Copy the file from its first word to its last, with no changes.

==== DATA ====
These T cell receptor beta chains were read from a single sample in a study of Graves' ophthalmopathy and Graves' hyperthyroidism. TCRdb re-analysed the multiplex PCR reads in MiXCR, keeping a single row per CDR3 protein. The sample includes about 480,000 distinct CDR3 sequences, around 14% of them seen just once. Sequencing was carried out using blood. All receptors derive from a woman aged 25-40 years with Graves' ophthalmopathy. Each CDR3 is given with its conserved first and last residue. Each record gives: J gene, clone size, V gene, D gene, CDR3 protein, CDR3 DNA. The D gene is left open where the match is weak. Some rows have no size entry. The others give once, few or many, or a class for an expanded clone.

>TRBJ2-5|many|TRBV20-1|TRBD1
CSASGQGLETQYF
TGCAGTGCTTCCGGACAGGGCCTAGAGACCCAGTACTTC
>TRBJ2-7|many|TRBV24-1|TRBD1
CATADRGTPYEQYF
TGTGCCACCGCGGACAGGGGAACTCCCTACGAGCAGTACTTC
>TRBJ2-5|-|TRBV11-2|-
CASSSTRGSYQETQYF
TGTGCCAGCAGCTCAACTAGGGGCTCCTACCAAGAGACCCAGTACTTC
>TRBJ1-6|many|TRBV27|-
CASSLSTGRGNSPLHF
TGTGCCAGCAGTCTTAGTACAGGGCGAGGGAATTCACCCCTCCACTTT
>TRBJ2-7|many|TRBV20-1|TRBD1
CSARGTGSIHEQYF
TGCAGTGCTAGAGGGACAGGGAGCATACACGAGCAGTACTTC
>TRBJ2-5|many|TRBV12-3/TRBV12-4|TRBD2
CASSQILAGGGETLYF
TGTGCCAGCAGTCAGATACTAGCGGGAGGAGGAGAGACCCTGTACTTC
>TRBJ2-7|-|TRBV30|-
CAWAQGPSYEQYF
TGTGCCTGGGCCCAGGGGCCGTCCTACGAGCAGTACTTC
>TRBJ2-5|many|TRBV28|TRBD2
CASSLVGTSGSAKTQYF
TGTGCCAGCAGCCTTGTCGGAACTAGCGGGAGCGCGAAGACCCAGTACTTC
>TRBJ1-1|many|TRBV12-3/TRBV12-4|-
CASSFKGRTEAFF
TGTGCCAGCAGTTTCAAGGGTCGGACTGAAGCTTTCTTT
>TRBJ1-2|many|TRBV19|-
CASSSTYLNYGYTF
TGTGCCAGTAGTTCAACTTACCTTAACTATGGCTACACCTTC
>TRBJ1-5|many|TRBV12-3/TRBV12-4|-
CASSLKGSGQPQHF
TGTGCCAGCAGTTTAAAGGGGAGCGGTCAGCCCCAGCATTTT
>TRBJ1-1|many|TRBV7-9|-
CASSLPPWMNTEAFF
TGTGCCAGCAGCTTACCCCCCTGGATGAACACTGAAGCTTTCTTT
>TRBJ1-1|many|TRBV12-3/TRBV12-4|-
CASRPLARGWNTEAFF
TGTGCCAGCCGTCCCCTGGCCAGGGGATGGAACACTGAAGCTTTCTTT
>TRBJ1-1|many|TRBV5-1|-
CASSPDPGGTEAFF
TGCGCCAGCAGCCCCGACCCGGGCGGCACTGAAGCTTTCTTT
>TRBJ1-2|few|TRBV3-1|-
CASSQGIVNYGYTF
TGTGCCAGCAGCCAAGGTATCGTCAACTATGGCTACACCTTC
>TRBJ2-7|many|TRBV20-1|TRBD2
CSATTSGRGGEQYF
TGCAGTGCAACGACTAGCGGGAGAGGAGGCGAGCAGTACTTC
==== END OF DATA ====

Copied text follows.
These T cell receptor beta chains were read from a single sample in a study of Graves' ophthalmopathy and Graves' hyperthyroidism. TCRdb re-analysed the multiplex PCR reads in MiXCR, keeping a single row per CDR3 protein. The sample includes about 480,000 distinct CDR3 sequences, around 14% of them seen just once. Sequencing was carried out using blood. All receptors derive from a woman aged 25-40 years with Graves' ophthalmopathy. Each CDR3 is given with its conserved first and last residue. Each record gives: J gene, clone size, V gene, D gene, CDR3 protein, CDR3 DNA. The D gene is left open where the match is weak. Some rows have no size entry. The others give once, few or many, or a class for an expanded clone.

>TRBJ2-5|many|TRBV20-1|TRBD1
CSASGQGLETQYF
TGCAGTGCTTCCGGACAGGGCCTAGAGACCCAGTACTTC
>TRBJ2-7|many|TRBV24-1|TRBD1
CATADRGTPYEQYF
TGTGCCACCGCGGACAGGGGAACTCCCTACGAGCAGTACTTC
>TRBJ2-5|-|TRBV11-2|-
CASSSTRGSYQETQYF
TGTGCCAGCAGCTCAACTAGGGGCTCCTACCAAGAGACCCAGTACTTC
>TRBJ1-6|many|TRBV27|-
CASSLSTGRGNSPLHF
TGTGCCAGCAGTCTTAGTACAGGGCGAGGGAATTCACCCCTCCACTTT
>TRBJ2-7|many|TRBV20-1|TRBD1
CSARGTGSIHEQYF
TGCAGTGCTAGAGGGACAGGGAGCATACACGAGCAGTACTTC
>TRBJ2-5|many|TRBV12-3/TRBV12-4|TRBD2
CASSQILAGGGETLYF
TGTGCCAGCAGTCAGATACTAGCGGGAGGAGGAGAGACCCTGTACTTC
>TRBJ2-7|-|TRBV30|-
CAWAQGPSYEQYF
TGTGCCTGGGCCCAGGGGCCGTCCTACGAGCAGTACTTC
>TRBJ2-5|many|TRBV28|TRBD2
CASSLVGTSGSAKTQYF
TGTGCCAGCAGCCTTGTCGGAACTAGCGGGAGCGCGAAGACCCAGTACTTC
>TRBJ1-1|many|TRBV12-3/TRBV12-4|-
CASSFKGRTEAFF
TGTGCCAGCAGTTTCAAGGGTCGGACTGAAGCTTTCTTT
>TRBJ1-2|many|TRBV19|-
CASSSTYLNYGYTF
TGTGCCAGTAGTTCAACTTACCTTAACTATGGCTACACCTTC
>TRBJ1-5|many|TRBV12-3/TRBV12-4|-
CASSLKGSGQPQHF
TGTGCCAGCAGTTTAAAGGGGAGCGGTCAGCCCCAGCATTTT
>TRBJ1-1|many|TRBV7-9|-
CASSLPPWMNTEAFF
TGTGCCAGCAGCTTACCCCCCTGGATGAACACTGAAGCTTTCTTT
>TRBJ1-1|many|TRBV12-3/TRBV12-4|-
CASRPLARGWNTEAFF
TGTGCCAGCCGTCCCCTGGCCAGGGGATGGAACACTGAAGCTTTCTTT
>TRBJ1-1|many|TRBV5-1|-
CASSPDPGGTEAFF
TGCGCCAGCAGCCCCGACCCGGGCGGCACTGAAGCTTTCTTT
>TRBJ1-2|few|TRBV3-1|-
CASSQGIVNYGYTF
TGTGCCAGCAGCCAAGGTATCGTCAACTATGGCTACACCTTC
>TRBJ2-7|many|TRBV20-1|TRBD2
CSATTSGRGGEQYF
TGCAGTGCAACGACTAGCGGGAGAGGAGGCGAGCAGTACTTC